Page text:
29th Apr '16 3:12:44 PM QuarrelsomeChevon
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** Not to mention, they didn't name the film based on which house Merida would belong to at Hogwarts, so typing up a big, long analysis saying she should've been sorted into X instead of Y because of W such and such reasons is more than a little redundant. And Merida ''was'' very brave in working so hard both to change her fate and to try and fix it when things went wrong - things like striking a deal with a witch, offering herself willingly to any of the three potential suitors, or riding out into the forest at night to take a stand against her father's men.

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** Not to mention, they didn't name the film based on which house Merida would belong to at Hogwarts, so typing up a big, long analysis saying she should've been sorted into X instead of Y because of W such and such reasons is more than a little redundant. And Merida ''was'' very brave in working so hard both to change her fate and to try and fix it when things went wrong - things like striking a deal with a witch, offering herself willingly to any of the three potential suitors, or riding out into the forest at night to take a stand against her father's men.men...And before you say that a lot of these were due to her own actions, it takes a lot of courage to own up to your mistakes and take responsibility for doing what it takes to correct them.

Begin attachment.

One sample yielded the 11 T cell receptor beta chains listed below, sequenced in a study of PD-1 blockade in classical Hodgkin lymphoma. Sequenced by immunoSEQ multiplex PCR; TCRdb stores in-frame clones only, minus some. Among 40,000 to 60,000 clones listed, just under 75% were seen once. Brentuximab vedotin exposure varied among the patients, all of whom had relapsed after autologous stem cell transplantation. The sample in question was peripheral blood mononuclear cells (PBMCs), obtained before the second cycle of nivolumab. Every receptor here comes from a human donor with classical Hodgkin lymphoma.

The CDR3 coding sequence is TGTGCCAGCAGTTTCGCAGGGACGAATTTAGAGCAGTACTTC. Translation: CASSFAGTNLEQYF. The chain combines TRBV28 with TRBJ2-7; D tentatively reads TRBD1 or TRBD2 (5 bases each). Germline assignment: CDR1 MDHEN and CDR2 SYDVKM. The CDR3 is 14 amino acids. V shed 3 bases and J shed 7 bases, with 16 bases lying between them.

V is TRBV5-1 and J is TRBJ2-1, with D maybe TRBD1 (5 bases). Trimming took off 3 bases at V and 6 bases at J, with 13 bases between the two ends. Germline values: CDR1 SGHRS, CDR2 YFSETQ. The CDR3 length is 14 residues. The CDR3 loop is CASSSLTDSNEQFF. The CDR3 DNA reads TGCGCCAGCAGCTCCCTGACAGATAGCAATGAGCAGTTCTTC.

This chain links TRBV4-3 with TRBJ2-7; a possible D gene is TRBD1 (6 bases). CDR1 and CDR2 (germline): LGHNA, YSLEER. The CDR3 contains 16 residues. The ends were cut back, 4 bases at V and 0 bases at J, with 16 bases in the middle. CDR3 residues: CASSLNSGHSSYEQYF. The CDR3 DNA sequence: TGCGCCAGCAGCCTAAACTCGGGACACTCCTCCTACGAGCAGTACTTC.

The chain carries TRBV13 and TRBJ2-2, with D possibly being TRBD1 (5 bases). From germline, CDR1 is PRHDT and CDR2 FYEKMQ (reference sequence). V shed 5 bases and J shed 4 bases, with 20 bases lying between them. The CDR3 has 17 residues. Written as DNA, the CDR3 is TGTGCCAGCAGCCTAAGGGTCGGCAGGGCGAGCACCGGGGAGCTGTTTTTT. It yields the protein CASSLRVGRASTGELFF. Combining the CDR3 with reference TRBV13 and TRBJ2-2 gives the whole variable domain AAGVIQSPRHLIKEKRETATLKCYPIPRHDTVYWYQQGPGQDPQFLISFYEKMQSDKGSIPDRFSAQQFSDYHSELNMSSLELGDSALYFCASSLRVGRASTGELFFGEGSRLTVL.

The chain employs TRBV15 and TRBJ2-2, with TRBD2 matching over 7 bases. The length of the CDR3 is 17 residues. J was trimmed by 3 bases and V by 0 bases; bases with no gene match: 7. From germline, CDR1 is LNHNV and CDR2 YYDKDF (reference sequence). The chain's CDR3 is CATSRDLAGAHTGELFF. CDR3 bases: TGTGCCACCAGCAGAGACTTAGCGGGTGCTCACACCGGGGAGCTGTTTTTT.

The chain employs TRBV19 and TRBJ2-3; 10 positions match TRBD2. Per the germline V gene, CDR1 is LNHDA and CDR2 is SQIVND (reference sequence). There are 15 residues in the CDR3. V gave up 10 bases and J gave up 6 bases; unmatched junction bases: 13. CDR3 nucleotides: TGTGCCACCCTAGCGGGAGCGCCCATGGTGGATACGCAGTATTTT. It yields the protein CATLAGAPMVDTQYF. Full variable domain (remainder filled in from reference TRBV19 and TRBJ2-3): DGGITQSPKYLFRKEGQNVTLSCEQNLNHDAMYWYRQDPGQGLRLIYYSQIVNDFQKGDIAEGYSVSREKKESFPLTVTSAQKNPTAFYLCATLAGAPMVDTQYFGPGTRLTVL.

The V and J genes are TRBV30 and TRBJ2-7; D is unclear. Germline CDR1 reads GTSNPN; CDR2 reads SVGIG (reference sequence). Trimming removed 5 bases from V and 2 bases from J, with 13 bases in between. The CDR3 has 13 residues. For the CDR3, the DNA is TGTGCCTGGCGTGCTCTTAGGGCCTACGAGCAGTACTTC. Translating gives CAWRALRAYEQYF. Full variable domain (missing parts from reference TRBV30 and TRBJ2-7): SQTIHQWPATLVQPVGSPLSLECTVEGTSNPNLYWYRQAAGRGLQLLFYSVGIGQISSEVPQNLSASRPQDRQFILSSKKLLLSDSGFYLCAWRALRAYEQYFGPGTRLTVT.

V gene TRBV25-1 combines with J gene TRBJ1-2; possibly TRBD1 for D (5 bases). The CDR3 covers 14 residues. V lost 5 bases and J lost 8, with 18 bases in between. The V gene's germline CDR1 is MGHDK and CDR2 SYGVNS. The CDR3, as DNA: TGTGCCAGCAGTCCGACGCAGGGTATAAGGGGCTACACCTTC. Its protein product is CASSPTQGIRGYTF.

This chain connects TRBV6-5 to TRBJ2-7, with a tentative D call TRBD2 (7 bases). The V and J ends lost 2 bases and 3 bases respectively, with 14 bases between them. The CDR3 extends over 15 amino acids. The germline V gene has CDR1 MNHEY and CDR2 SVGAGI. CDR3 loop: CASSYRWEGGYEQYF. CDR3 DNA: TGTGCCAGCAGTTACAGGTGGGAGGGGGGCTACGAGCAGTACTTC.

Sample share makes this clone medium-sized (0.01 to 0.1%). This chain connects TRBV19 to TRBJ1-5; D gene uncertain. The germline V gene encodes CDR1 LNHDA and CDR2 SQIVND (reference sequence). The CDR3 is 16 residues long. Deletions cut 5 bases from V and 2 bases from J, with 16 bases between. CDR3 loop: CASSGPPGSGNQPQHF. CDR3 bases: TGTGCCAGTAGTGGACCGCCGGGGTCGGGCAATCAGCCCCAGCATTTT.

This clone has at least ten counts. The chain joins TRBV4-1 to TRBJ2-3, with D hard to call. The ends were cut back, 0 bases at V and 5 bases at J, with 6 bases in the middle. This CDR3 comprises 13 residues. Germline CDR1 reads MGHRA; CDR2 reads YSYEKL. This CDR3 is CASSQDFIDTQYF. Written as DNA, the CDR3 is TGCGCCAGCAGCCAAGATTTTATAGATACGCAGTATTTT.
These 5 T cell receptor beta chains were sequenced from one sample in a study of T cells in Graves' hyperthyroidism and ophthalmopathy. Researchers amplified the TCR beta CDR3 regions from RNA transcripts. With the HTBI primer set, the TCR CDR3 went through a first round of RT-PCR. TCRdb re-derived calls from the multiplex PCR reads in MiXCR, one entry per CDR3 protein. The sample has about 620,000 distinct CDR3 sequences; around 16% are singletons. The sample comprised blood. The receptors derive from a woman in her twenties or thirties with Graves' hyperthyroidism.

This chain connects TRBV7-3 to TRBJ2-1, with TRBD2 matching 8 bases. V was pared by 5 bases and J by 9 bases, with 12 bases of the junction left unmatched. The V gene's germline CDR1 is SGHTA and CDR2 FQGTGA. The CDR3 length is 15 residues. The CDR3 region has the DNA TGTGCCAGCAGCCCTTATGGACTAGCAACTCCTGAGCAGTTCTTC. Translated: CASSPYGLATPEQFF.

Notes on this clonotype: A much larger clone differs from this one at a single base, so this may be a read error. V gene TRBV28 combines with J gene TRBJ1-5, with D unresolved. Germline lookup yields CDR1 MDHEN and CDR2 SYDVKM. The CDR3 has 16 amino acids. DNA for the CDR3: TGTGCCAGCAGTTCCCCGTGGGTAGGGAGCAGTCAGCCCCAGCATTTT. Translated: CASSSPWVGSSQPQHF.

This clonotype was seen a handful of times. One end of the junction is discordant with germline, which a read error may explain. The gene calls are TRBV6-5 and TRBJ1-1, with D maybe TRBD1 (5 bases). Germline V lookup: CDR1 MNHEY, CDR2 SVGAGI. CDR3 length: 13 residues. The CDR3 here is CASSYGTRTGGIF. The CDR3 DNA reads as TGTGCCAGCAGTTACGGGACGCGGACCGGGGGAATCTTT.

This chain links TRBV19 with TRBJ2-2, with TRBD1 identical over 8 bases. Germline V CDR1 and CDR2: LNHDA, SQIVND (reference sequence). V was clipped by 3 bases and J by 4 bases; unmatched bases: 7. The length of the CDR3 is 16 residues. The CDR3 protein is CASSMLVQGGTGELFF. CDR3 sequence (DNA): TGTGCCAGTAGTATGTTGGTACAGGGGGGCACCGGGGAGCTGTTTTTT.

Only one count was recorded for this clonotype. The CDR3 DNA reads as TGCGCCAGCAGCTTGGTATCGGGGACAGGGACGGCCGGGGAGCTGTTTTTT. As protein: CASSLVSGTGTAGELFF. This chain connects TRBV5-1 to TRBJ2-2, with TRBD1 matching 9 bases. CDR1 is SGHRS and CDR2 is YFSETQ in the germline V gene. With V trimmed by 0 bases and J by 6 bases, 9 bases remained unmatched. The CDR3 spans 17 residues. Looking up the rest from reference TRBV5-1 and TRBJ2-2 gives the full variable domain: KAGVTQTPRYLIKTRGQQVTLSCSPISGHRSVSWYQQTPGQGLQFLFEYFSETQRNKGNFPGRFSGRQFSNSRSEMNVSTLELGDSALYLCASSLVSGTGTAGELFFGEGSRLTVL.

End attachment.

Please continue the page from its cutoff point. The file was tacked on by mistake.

26th Apr '16 5:59:42 PM QuarrelsomeChevon
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I am having a lot of trouble understanding why this movie is called ''Brave''. Putting it simply, if Merida went to [[HarryPotter Hogwarts]], she'd be in Slytherin, not Gryffindor (the house of bravery), for the behaviour she exhibits throughout the entire movie (selfishness in her refusal to even compromise with her mother, ambition in following her own dreams with zero regard for the consequences and by extension that she'll hurt a lot of people, using any means to achieve her own ends without thought or concern for others let alone the person she's using a spell on, touches of shrewdness and cunning, carrying grudges towards her mother that nearly lead to [[ThatManIsDead her]] [[TheMindIsAPlaythingOfTheBody death]], [[NeverMyFault refusal to accept something was her fault]]- all Slytherin traits). I don't recall anyone, Merida or Elinor especially, being particularly cowardly about anything and thus needing to be brave. There was no fear in either deviating from tradition or following it. It wasn't like it was ever said that breaking tradition would bring a curse or anything. The bravery that is shown is against Mor'du, who ultimately isn't all that important because the story is about Merida and Elinor's relationship, not Mor'du. Mor'du is a plot device, not a villain.